"After the first death there are no others," Dylan Thomas wrote. Yeah, well you obviously didn't live long enough to see the John Wick films, boyo.
If you have seen a trailer for the totally awesome John Wick 3 you will know that, at some point or other (quite early on, as it happens), our creatively violent hero (Keanu Reeves) gets to ride a horse through New York City.
All decent people will, as the bullets fly past forelocks, be pleading quietly with the filmmakers not to kill the nag. Of course they don’t. They would never do such a thing frivolously. The whole franchise was triggered by the killing of a dog and any such hippocide would not be treated lightly.
They’ll kill literally dozens of people every minute. They’ll allow Wick to shove knives straight into human eyeballs. The horse is used as a sort of firearm – you point his business end at a villain and press an imaginary button – but he’s not going anywhere near horse heaven. That’s how these films roll.
John Wick 2 didn't have quite the psychotic invention of its predecessor, but the third film – which begins almost immediately after its predecessor – shows director Chad Stahelski back at the top of his game.
The plot is the usual cut-section baloney. As the film powers into action, we see Wick being declared "excommunicado" and the international cadre of killers being informed that he now has a price on his head. He travels to exotic places and argues with such glamorous people as Ian McShane, Anjelica Huston, Halle Berry and either Robson or Jerome. He kills everybody whose name you don't know.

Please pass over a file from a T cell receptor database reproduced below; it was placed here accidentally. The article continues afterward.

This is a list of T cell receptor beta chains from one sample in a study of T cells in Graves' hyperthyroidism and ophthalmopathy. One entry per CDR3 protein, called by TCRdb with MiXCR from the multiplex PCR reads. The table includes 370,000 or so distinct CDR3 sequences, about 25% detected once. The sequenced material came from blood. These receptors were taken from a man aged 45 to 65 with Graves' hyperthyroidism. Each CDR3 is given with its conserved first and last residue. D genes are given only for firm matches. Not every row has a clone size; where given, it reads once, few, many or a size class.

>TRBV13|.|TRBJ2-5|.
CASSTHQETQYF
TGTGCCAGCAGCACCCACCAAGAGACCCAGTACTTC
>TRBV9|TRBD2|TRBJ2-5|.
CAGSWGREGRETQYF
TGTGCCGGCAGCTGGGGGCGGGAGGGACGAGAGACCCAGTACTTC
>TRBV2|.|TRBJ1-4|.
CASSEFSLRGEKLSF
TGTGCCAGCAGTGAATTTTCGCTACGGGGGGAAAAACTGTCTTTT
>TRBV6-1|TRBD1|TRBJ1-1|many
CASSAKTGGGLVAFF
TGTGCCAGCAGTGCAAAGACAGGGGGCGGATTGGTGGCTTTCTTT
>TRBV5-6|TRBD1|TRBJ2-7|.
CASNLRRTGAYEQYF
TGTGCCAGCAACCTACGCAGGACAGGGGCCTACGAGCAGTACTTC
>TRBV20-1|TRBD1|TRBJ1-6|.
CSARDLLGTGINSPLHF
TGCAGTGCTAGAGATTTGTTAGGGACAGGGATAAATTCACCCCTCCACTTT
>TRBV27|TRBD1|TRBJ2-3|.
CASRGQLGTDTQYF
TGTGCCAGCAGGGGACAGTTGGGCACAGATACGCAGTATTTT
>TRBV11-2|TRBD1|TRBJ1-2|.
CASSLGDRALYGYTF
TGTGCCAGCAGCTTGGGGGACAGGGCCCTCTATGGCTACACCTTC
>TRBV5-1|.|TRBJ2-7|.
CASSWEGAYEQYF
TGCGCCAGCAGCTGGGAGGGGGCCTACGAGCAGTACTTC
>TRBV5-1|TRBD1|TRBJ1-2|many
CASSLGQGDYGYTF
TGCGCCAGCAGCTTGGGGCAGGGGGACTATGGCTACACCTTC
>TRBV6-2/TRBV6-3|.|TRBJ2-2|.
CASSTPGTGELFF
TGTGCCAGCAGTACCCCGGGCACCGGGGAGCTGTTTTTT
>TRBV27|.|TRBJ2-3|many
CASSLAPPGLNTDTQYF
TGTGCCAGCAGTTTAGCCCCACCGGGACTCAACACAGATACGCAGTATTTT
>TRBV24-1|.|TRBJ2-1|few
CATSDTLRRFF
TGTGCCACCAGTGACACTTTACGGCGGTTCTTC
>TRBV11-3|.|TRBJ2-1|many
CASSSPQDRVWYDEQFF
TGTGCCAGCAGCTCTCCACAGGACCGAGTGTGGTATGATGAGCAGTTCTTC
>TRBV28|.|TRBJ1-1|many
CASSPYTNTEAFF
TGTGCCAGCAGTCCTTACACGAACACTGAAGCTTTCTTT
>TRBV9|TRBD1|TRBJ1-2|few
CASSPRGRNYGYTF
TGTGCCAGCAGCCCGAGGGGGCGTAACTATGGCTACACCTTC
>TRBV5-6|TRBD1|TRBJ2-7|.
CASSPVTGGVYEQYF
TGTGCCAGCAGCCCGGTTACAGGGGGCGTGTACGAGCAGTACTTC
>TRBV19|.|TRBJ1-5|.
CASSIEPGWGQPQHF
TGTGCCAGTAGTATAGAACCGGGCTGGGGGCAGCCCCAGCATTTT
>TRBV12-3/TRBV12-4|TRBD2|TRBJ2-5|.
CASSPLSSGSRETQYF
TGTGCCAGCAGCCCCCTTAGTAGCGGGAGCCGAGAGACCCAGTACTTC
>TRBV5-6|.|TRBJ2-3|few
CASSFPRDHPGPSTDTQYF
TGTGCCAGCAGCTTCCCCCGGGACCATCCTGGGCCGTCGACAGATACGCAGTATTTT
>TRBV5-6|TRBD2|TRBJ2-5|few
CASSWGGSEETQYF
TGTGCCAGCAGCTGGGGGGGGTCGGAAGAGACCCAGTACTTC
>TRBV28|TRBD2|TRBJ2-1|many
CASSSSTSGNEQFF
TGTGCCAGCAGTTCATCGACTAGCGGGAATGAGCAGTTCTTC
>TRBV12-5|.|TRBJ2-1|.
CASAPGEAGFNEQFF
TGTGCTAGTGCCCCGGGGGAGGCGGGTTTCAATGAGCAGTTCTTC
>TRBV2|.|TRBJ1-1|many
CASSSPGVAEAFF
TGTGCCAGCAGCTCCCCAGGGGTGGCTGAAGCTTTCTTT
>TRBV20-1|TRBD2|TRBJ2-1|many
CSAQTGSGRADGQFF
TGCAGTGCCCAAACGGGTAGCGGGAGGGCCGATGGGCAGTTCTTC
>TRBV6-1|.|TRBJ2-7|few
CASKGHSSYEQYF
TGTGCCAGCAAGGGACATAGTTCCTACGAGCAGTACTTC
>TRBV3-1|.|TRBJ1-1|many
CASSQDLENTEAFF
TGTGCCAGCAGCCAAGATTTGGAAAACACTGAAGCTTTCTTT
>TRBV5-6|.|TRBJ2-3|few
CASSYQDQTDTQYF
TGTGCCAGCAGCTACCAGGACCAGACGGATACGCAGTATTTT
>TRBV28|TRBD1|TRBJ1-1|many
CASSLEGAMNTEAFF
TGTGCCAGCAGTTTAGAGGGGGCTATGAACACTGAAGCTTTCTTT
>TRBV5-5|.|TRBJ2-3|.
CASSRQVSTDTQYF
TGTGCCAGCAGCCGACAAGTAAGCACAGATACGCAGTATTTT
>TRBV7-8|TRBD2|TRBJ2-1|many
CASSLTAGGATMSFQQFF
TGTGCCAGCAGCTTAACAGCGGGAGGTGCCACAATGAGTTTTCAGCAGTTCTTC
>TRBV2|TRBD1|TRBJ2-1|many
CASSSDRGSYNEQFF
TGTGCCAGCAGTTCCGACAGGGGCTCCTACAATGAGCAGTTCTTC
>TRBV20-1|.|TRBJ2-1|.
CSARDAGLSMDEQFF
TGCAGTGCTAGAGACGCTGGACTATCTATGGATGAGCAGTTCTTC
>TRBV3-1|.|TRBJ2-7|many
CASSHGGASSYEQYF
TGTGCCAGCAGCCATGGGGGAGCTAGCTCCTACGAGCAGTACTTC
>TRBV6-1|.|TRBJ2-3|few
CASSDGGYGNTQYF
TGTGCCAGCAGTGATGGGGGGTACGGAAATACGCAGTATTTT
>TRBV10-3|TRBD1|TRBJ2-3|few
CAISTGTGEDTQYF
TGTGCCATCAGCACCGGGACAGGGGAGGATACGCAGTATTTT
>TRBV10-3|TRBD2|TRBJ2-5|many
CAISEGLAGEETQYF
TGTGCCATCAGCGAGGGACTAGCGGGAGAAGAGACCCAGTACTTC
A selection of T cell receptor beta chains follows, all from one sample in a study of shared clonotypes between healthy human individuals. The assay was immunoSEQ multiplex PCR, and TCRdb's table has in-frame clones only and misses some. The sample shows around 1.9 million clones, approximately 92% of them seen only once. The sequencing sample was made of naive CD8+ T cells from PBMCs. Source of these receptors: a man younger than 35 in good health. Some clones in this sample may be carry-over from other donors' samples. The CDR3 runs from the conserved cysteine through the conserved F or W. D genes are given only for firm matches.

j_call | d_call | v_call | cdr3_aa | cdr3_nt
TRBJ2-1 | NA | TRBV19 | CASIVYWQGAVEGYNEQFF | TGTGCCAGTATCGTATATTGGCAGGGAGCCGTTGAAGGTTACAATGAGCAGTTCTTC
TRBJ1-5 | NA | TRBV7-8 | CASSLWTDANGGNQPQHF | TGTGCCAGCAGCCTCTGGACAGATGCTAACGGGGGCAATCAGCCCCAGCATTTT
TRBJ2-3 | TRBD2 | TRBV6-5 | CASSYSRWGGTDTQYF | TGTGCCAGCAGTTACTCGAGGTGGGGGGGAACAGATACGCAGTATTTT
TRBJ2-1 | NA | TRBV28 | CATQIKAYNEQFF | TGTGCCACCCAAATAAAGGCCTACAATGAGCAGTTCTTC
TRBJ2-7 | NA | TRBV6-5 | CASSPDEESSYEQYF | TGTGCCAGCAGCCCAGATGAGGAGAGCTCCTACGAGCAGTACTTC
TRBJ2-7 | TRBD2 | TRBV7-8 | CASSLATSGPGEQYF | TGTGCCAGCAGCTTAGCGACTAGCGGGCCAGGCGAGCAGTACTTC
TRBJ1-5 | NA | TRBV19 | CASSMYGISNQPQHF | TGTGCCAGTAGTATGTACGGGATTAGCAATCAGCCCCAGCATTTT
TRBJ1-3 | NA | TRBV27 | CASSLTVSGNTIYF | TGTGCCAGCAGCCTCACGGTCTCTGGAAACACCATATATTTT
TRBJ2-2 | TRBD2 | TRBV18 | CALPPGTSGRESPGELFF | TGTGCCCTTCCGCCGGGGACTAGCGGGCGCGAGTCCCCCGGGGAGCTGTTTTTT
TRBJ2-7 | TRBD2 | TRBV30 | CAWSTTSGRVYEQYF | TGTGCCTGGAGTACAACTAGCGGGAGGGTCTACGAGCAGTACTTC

Critics have an unfortunate habit of declaring such films “high-end trash” or something similar. The films are certainly silly and a bit vulgar – every scene looks like a themed Las Vegas version of itself – but they are masterpieces of martial choreography.
Notwithstanding Detective Pikachu, we have yet to see a genuinely brilliant video game adaptation, but the Wick films do amazing work with that world’s extravagant aesthetic. A thousand people get shot, but nobody is ever actually hurt.
The film exists to devise endlessly inventive and balletic ways of beating the odds when one man is assaulted by a football team’s worth of assassins. Boy, does it succeed.
Reeves kills a man with a book. He kills a man with a horse. “I’ve been a huge fan forever, and so far you haven’t disappointed,” an admiring villain says of Wick. They can put that on the character’s tombstone and also – many, many decades hence – on Keanu Reeves’s.
Opens on May 17th